Gaming as serious work for students, and trees that celebrate girls

1. Guatemala

Geologists detected a sprawling Mayan site hidden underneath the Guatemalan rainforest. Aerial lasers can penetrate thick tree canopy, in this case revealing nearly 1,000 settlements dotting the Mirador-Calakmul Karst Basin, a region that spans northern Guatemala and southern Mexico, and the surrounding ridge.

The scans show evidence of ancient cities, towns, and villages home to pyramids, canals, and reservoirs and connected by some 177 kilometers (110 miles) of elevated causeways. The remains are predicted to date back to the pre-classic period between 1000 B.C. and 150 A.D.

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Our progress roundup highlights the potential of young people. In Latvia, the popular Minecraft game is empowering kids to think about civic improvements. And in India, trees planted to celebrate newborn girls have greened a mining town.

According to Ross Ensley, co-author of the study published in the journal Ancient Mesoamerica, the region is considered to have been a “Goldilocks Zone” for the Maya. Uplands were rich in limestone for building, and the seasonal swamps of the lowlands provided nutrient-rich soil for agriculture. The images revealed “for the first time an area that was integrated politically and economically, and never seen before in other places in the Western Hemisphere,” said co-author Carlos Morales-Aguilar.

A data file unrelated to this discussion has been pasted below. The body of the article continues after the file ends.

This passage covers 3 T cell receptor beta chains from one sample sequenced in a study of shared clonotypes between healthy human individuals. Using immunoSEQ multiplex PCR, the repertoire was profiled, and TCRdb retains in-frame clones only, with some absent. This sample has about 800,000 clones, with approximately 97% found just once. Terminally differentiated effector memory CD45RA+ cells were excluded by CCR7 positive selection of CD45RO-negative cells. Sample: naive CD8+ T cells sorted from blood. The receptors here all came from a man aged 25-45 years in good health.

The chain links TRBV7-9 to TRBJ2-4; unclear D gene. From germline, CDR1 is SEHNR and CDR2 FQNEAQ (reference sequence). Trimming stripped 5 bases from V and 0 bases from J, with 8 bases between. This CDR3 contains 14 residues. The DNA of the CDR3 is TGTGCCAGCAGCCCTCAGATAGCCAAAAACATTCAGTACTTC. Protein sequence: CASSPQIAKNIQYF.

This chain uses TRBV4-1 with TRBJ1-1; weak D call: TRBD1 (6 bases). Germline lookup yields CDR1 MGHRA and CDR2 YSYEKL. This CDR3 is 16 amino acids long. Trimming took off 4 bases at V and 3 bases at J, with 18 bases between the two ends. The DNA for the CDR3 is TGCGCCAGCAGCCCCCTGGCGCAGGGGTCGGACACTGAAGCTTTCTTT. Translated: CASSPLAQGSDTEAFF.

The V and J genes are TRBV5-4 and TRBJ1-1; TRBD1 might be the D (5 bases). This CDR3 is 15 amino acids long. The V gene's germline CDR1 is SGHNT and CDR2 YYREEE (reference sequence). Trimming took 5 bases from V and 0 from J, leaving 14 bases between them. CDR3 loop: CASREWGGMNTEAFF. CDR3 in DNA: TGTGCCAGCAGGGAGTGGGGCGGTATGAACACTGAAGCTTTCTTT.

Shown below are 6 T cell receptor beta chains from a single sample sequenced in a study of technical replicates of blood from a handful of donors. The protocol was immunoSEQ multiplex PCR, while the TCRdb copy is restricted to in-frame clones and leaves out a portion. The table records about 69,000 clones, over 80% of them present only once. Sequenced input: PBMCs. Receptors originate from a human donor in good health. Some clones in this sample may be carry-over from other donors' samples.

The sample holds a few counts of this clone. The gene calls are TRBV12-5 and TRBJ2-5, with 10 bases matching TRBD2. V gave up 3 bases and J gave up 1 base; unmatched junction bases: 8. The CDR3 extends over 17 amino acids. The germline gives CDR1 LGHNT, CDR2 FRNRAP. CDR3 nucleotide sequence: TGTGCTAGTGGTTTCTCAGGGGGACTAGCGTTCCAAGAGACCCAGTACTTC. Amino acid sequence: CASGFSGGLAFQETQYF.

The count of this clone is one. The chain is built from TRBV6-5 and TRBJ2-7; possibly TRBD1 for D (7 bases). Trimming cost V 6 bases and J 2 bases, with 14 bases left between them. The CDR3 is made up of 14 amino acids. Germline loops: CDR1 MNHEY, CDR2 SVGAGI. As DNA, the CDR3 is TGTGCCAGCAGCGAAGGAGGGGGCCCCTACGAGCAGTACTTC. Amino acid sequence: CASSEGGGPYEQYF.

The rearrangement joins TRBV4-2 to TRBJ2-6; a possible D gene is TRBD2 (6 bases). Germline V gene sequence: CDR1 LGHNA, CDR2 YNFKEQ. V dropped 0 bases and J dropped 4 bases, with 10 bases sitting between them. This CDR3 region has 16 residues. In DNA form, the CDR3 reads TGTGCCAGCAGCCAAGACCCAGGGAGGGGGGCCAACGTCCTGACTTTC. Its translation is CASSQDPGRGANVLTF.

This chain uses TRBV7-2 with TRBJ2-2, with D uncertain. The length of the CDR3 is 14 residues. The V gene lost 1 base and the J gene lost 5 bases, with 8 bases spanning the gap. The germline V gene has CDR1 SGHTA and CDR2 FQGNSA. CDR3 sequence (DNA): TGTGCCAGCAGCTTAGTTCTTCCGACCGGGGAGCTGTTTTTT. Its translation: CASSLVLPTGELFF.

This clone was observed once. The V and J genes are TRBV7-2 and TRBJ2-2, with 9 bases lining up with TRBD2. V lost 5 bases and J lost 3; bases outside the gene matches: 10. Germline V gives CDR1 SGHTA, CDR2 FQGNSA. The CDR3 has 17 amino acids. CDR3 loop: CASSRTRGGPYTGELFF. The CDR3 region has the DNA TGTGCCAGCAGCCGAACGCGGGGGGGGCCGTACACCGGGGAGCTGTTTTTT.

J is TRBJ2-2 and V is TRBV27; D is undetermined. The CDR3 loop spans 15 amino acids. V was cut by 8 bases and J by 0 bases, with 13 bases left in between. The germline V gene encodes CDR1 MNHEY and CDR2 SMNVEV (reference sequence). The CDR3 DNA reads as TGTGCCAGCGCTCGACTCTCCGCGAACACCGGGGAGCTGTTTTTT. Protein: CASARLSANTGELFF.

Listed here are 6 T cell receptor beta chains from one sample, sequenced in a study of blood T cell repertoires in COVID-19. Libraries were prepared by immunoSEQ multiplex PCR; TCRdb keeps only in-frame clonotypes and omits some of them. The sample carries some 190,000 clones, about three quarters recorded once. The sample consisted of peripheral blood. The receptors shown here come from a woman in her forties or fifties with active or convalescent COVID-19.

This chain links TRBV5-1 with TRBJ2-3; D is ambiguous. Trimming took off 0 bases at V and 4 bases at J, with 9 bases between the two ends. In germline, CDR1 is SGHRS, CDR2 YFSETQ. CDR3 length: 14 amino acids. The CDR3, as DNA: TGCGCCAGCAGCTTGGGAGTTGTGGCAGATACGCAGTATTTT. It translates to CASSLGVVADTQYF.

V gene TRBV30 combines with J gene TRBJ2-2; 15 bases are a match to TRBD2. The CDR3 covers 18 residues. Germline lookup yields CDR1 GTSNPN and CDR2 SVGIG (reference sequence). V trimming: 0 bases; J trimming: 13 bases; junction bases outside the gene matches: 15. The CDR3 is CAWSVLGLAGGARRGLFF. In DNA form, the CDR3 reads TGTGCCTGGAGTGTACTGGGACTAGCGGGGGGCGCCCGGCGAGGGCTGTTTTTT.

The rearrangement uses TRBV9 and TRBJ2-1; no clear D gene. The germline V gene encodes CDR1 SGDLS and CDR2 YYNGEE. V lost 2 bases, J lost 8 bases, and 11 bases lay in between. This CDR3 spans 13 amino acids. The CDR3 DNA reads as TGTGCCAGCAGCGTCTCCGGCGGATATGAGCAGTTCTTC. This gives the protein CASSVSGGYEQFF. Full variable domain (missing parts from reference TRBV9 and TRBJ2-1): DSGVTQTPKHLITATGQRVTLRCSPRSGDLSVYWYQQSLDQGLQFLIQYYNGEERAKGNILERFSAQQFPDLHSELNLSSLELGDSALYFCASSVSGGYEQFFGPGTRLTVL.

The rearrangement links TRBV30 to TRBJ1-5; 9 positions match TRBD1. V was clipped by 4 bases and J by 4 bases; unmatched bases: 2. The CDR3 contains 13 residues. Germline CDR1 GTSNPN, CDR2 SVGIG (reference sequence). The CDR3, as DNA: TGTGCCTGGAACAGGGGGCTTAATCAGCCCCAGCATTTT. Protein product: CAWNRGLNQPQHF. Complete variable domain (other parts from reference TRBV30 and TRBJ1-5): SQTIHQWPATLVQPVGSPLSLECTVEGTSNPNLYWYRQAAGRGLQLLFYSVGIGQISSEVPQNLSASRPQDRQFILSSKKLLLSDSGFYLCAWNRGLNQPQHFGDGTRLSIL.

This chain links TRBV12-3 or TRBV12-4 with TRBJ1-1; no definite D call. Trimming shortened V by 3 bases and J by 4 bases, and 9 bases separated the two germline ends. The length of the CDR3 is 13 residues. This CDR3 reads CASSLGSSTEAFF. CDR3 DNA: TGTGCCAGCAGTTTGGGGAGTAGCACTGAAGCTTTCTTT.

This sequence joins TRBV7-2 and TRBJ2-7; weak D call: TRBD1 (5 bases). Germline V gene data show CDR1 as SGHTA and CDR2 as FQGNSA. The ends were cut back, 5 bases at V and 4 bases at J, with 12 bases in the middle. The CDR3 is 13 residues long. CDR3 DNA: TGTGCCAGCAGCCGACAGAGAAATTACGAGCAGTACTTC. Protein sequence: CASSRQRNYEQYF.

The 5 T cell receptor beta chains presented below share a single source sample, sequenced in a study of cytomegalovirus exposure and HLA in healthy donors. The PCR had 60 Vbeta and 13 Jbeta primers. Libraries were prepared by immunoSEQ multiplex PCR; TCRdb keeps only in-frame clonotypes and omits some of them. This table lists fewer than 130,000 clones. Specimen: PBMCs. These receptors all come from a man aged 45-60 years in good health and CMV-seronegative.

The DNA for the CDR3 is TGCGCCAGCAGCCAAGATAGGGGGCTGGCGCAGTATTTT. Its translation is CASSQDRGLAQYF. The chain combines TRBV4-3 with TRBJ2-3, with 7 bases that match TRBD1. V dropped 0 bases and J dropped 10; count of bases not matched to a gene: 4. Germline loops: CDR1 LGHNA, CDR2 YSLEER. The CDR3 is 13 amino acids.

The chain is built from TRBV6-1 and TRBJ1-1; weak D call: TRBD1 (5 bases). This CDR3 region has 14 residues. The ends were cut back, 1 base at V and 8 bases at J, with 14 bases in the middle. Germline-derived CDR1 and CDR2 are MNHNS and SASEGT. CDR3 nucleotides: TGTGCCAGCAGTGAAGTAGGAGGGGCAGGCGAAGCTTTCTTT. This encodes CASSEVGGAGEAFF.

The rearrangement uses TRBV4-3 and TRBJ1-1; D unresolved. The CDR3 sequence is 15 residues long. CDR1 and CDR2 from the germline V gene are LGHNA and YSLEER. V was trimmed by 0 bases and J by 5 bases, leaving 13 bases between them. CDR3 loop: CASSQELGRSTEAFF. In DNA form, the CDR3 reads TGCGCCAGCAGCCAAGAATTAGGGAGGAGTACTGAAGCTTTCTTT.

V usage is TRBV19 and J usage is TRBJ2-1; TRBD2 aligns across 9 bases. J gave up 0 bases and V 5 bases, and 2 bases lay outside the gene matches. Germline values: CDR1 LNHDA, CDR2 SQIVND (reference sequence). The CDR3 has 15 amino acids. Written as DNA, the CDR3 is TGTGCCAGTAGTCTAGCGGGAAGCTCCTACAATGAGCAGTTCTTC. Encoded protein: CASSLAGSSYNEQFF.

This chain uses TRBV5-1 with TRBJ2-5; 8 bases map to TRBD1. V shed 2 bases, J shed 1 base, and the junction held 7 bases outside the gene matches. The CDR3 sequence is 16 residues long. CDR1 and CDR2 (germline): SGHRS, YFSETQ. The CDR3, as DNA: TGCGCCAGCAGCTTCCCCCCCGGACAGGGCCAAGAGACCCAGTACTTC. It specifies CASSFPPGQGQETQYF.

Sources: Live Science, Ancient Mesoamerica

2. United States

The Hudson River and skyline of New York are seen from Hoboken, New Jersey, June 2021.

The New York Harbor has largely recovered from ecological collapse. The catch basin of the Hudson River was treated as something of an open sewer as recently as the 1970s. Over 200 million gallons of raw sewage used to flow daily into the river, where it combined with industrial contaminants and trash. In 1972, a bipartisan Congress overrode a presidential veto to pass the Clean Water Act. Today, the basin’s ecology has been mostly restored thanks to the act’s strict regulations on outflow from sewage plants and factories.

Health advisories still warn against eating Hudson River fish. But signs of recovery unthinkable half a century ago are now common. People take part in swimming events in the harbor. Herons, bald eagles, and sturgeons are making a comeback, and oyster reefs are rallying. A dozen humpback whales were spotted in the river last fall, and dolphins were sighted in the nearby Bronx River last month.
Source: The New York Times

3. Sierra Leone

Sierra Leone is experiencing a watershed moment for gender equality legislation. The new Gender Equality and Women’s Empowerment Act stipulates that public and private employers must employ a minimum of 30% women in decision-making positions, and that 30% of candidates on political party slates for parliamentary and local offices must be women. Employers owe women equal pay, training, and educational opportunities, and there are fines for discrimination.